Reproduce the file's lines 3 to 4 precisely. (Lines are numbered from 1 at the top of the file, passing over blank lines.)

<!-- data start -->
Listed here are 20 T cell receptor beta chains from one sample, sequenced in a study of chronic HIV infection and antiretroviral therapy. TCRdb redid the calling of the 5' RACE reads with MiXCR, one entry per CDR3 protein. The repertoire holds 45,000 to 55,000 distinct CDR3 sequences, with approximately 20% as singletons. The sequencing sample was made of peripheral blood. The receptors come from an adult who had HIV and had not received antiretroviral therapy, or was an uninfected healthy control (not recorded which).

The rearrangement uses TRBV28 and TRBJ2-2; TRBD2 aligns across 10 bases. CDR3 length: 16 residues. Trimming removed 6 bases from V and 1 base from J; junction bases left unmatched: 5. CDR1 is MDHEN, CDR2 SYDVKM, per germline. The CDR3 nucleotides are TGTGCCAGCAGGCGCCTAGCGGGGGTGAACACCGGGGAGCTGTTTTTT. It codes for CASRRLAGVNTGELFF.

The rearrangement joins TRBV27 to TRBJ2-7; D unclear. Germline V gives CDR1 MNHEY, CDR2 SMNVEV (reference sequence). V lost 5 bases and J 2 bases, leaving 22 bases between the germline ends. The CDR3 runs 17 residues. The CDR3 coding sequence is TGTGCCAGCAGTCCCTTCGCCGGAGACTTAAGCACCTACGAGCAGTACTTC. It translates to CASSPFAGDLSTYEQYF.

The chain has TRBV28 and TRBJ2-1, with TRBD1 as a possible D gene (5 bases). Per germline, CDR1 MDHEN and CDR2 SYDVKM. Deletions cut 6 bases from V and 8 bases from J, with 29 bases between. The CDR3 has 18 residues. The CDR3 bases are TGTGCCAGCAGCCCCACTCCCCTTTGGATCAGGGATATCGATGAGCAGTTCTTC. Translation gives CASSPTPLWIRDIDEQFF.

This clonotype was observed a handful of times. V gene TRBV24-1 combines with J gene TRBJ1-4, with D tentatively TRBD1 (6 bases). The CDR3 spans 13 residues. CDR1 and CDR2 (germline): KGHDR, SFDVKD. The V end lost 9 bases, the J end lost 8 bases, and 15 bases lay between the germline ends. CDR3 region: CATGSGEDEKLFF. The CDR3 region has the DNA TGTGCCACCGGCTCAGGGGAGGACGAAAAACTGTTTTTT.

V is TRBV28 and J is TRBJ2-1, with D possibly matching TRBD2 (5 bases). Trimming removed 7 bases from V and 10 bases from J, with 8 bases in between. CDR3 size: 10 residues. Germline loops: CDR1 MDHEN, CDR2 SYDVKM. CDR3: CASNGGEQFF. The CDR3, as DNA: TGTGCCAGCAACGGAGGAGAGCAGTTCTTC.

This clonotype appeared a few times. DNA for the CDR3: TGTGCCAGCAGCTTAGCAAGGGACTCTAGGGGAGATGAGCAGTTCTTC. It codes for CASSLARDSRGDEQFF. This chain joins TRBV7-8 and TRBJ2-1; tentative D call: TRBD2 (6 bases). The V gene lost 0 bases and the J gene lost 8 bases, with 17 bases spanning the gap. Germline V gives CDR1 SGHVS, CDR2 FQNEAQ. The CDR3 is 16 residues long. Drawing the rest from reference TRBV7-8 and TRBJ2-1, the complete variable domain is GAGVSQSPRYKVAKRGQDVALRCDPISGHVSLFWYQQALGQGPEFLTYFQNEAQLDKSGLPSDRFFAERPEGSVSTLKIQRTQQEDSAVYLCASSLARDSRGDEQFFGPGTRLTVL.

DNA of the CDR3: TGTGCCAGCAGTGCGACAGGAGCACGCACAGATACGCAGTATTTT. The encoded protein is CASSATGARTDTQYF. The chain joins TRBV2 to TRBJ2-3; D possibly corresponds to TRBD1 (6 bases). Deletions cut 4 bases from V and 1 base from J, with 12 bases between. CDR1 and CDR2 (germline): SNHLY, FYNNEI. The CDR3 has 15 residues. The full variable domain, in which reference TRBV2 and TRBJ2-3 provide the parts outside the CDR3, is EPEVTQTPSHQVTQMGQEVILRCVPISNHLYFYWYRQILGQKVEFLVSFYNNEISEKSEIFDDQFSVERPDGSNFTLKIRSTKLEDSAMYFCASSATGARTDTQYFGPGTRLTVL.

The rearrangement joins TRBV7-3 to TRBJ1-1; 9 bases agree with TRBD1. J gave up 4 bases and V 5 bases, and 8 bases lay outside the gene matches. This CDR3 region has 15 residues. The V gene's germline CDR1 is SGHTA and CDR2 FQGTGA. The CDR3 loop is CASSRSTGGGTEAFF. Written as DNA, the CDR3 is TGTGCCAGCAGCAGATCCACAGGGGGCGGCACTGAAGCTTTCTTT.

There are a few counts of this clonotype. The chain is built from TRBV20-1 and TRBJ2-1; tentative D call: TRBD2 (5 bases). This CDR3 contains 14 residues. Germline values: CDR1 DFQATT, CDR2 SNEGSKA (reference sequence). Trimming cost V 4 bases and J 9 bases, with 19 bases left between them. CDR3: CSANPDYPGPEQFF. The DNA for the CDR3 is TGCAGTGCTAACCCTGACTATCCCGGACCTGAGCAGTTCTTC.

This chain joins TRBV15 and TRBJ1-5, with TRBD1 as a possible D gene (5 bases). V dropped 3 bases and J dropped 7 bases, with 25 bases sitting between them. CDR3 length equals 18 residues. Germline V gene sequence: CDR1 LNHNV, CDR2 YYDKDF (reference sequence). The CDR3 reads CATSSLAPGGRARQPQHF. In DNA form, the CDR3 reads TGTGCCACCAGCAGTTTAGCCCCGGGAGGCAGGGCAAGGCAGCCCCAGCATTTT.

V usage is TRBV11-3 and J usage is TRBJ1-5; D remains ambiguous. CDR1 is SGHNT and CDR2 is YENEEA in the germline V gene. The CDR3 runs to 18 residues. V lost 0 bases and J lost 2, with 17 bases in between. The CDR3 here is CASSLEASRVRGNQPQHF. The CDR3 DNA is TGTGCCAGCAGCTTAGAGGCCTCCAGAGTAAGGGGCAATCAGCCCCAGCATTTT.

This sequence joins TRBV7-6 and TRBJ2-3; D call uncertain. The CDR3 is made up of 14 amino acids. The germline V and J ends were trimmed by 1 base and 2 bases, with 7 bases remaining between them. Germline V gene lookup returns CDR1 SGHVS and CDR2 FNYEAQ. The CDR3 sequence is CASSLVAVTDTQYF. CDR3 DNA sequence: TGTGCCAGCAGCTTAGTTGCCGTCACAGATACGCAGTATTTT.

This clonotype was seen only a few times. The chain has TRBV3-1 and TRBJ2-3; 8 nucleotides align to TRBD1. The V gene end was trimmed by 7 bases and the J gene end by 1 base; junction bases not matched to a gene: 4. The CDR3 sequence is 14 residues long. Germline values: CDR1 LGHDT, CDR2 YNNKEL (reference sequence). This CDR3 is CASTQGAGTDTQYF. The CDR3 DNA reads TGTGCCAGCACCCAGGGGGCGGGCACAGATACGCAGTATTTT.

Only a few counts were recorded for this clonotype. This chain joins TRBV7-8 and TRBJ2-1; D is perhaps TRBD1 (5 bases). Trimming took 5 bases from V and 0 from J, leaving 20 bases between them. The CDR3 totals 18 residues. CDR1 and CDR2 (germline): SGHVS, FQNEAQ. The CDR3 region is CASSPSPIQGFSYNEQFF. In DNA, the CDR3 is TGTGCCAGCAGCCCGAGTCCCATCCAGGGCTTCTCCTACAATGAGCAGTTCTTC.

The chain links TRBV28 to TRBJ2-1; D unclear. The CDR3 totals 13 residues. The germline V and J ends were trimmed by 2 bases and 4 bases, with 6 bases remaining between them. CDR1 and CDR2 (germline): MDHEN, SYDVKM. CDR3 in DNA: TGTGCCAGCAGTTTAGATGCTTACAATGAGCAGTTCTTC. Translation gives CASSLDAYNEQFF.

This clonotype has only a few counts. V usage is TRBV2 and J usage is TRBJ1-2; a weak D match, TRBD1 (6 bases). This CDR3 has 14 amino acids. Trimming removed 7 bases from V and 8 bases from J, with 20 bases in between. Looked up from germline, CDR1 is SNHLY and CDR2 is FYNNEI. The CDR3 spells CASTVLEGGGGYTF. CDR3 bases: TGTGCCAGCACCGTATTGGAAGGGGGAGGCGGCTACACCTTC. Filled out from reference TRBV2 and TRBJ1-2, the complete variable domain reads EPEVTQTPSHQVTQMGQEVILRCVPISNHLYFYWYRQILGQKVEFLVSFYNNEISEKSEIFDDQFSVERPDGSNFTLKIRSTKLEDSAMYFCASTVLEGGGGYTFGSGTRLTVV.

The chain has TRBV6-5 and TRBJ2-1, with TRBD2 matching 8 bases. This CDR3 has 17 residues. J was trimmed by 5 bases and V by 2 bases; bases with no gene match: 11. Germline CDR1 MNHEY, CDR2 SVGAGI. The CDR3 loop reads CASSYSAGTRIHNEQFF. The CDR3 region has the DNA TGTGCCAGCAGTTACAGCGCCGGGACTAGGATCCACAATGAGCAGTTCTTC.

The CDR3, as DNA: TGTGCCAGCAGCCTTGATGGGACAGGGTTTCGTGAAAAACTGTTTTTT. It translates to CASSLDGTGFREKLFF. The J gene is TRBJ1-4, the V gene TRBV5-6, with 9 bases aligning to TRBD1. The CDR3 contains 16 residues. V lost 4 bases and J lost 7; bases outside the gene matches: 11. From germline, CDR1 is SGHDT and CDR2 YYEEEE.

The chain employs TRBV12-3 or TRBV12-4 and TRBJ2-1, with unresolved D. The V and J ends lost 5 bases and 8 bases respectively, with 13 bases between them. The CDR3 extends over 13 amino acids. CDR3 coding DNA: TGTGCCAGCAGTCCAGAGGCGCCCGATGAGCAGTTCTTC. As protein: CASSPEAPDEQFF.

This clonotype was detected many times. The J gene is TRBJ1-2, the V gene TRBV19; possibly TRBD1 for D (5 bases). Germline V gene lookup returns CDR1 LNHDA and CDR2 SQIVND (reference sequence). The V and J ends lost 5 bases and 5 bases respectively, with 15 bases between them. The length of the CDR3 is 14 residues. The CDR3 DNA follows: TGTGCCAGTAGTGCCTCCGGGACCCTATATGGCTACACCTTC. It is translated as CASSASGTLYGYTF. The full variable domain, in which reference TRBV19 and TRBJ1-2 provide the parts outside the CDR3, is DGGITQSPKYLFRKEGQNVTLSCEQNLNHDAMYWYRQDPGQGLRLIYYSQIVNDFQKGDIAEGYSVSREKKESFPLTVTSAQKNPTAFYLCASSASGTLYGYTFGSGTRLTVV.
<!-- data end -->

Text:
The rearrangement joins TRBV27 to TRBJ2-7; D unclear. Germline V gives CDR1 MNHEY, CDR2 SMNVEV (reference sequence). V lost 5 bases and J 2 bases, leaving 22 bases between the germline ends. The CDR3 runs 17 residues. The CDR3 coding sequence is TGTGCCAGCAGTCCCTTCGCCGGAGACTTAAGCACCTACGAGCAGTACTTC. It translates to CASSPFAGDLSTYEQYF.

The chain has TRBV28 and TRBJ2-1, with TRBD1 as a possible D gene (5 bases). Per germline, CDR1 MDHEN and CDR2 SYDVKM. Deletions cut 6 bases from V and 8 bases from J, with 29 bases between. The CDR3 has 18 residues. The CDR3 bases are TGTGCCAGCAGCCCCACTCCCCTTTGGATCAGGGATATCGATGAGCAGTTCTTC. Translation gives CASSPTPLWIRDIDEQFF.